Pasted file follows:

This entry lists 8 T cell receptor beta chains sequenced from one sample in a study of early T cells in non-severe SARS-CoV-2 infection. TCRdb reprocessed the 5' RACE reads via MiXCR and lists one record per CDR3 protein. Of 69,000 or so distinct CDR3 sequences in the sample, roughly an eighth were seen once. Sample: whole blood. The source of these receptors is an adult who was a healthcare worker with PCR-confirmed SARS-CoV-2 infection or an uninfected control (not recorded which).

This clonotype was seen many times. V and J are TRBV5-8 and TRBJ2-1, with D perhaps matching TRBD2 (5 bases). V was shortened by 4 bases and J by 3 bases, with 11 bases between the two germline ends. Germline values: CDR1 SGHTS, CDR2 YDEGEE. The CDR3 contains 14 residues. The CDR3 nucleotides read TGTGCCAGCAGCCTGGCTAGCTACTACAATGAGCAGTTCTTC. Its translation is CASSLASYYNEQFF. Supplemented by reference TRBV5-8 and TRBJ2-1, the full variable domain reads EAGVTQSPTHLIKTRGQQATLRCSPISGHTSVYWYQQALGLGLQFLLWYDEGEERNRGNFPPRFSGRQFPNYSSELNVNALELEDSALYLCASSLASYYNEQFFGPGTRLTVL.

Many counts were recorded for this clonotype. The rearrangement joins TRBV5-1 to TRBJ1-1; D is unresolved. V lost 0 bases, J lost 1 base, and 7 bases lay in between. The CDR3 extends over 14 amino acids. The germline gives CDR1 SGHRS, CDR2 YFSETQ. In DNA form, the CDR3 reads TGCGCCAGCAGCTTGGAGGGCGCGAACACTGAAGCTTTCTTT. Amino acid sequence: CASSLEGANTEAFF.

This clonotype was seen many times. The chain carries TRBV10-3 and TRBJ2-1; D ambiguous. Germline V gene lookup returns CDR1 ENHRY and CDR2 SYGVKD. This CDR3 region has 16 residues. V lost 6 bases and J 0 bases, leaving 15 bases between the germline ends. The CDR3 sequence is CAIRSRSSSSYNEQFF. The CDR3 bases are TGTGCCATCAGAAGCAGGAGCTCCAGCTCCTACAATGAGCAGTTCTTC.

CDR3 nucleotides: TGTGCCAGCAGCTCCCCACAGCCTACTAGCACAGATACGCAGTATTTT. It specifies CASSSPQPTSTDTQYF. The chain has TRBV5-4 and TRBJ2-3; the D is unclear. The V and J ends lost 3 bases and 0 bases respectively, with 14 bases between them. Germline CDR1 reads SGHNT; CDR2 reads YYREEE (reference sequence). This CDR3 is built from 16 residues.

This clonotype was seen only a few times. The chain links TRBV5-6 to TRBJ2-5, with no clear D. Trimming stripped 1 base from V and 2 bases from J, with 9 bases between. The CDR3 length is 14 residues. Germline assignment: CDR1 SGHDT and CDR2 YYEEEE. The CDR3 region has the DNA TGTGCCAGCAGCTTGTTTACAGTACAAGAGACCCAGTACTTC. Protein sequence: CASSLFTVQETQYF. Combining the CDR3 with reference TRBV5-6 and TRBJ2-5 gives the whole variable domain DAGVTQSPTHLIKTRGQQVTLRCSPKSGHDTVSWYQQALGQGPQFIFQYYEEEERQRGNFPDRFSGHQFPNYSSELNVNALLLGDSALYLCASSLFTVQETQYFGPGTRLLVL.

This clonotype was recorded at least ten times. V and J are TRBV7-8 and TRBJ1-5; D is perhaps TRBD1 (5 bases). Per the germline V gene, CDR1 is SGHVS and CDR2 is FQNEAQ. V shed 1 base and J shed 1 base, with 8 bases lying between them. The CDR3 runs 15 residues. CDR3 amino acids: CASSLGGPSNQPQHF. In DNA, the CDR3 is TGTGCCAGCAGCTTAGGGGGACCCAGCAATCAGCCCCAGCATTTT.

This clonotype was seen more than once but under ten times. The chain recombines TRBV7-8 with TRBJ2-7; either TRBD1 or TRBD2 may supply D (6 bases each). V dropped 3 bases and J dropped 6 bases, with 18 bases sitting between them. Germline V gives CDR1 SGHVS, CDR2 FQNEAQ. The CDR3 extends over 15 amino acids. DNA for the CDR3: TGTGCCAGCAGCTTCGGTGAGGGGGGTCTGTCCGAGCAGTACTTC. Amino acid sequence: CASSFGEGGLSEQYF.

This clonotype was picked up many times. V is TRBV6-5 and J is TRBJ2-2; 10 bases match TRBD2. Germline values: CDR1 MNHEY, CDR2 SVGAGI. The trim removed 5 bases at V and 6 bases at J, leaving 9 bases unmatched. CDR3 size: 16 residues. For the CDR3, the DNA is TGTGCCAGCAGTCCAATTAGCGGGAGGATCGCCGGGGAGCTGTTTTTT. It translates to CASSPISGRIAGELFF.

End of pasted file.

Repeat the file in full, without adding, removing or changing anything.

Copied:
This entry lists 8 T cell receptor beta chains sequenced from one sample in a study of early T cells in non-severe SARS-CoV-2 infection. TCRdb reprocessed the 5' RACE reads via MiXCR and lists one record per CDR3 protein. Of 69,000 or so distinct CDR3 sequences in the sample, roughly an eighth were seen once. Sample: whole blood. The source of these receptors is an adult who was a healthcare worker with PCR-confirmed SARS-CoV-2 infection or an uninfected control (not recorded which).

This clonotype was seen many times. V and J are TRBV5-8 and TRBJ2-1, with D perhaps matching TRBD2 (5 bases). V was shortened by 4 bases and J by 3 bases, with 11 bases between the two germline ends. Germline values: CDR1 SGHTS, CDR2 YDEGEE. The CDR3 contains 14 residues. The CDR3 nucleotides read TGTGCCAGCAGCCTGGCTAGCTACTACAATGAGCAGTTCTTC. Its translation is CASSLASYYNEQFF. Supplemented by reference TRBV5-8 and TRBJ2-1, the full variable domain reads EAGVTQSPTHLIKTRGQQATLRCSPISGHTSVYWYQQALGLGLQFLLWYDEGEERNRGNFPPRFSGRQFPNYSSELNVNALELEDSALYLCASSLASYYNEQFFGPGTRLTVL.

Many counts were recorded for this clonotype. The rearrangement joins TRBV5-1 to TRBJ1-1; D is unresolved. V lost 0 bases, J lost 1 base, and 7 bases lay in between. The CDR3 extends over 14 amino acids. The germline gives CDR1 SGHRS, CDR2 YFSETQ. In DNA form, the CDR3 reads TGCGCCAGCAGCTTGGAGGGCGCGAACACTGAAGCTTTCTTT. Amino acid sequence: CASSLEGANTEAFF.

This clonotype was seen many times. The chain carries TRBV10-3 and TRBJ2-1; D ambiguous. Germline V gene lookup returns CDR1 ENHRY and CDR2 SYGVKD. This CDR3 region has 16 residues. V lost 6 bases and J 0 bases, leaving 15 bases between the germline ends. The CDR3 sequence is CAIRSRSSSSYNEQFF. The CDR3 bases are TGTGCCATCAGAAGCAGGAGCTCCAGCTCCTACAATGAGCAGTTCTTC.

CDR3 nucleotides: TGTGCCAGCAGCTCCCCACAGCCTACTAGCACAGATACGCAGTATTTT. It specifies CASSSPQPTSTDTQYF. The chain has TRBV5-4 and TRBJ2-3; the D is unclear. The V and J ends lost 3 bases and 0 bases respectively, with 14 bases between them. Germline CDR1 reads SGHNT; CDR2 reads YYREEE (reference sequence). This CDR3 is built from 16 residues.

This clonotype was seen only a few times. The chain links TRBV5-6 to TRBJ2-5, with no clear D. Trimming stripped 1 base from V and 2 bases from J, with 9 bases between. The CDR3 length is 14 residues. Germline assignment: CDR1 SGHDT and CDR2 YYEEEE. The CDR3 region has the DNA TGTGCCAGCAGCTTGTTTACAGTACAAGAGACCCAGTACTTC. Protein sequence: CASSLFTVQETQYF. Combining the CDR3 with reference TRBV5-6 and TRBJ2-5 gives the whole variable domain DAGVTQSPTHLIKTRGQQVTLRCSPKSGHDTVSWYQQALGQGPQFIFQYYEEEERQRGNFPDRFSGHQFPNYSSELNVNALLLGDSALYLCASSLFTVQETQYFGPGTRLLVL.

This clonotype was recorded at least ten times. V and J are TRBV7-8 and TRBJ1-5; D is perhaps TRBD1 (5 bases). Per the germline V gene, CDR1 is SGHVS and CDR2 is FQNEAQ. V shed 1 base and J shed 1 base, with 8 bases lying between them. The CDR3 runs 15 residues. CDR3 amino acids: CASSLGGPSNQPQHF. In DNA, the CDR3 is TGTGCCAGCAGCTTAGGGGGACCCAGCAATCAGCCCCAGCATTTT.

This clonotype was seen more than once but under ten times. The chain recombines TRBV7-8 with TRBJ2-7; either TRBD1 or TRBD2 may supply D (6 bases each). V dropped 3 bases and J dropped 6 bases, with 18 bases sitting between them. Germline V gives CDR1 SGHVS, CDR2 FQNEAQ. The CDR3 extends over 15 amino acids. DNA for the CDR3: TGTGCCAGCAGCTTCGGTGAGGGGGGTCTGTCCGAGCAGTACTTC. Amino acid sequence: CASSFGEGGLSEQYF.

This clonotype was picked up many times. V is TRBV6-5 and J is TRBJ2-2; 10 bases match TRBD2. Germline values: CDR1 MNHEY, CDR2 SVGAGI. The trim removed 5 bases at V and 6 bases at J, leaving 9 bases unmatched. CDR3 size: 16 residues. For the CDR3, the DNA is TGTGCCAGCAGTCCAATTAGCGGGAGGATCGCCGGGGAGCTGTTTTTT. It translates to CASSPISGRIAGELFF.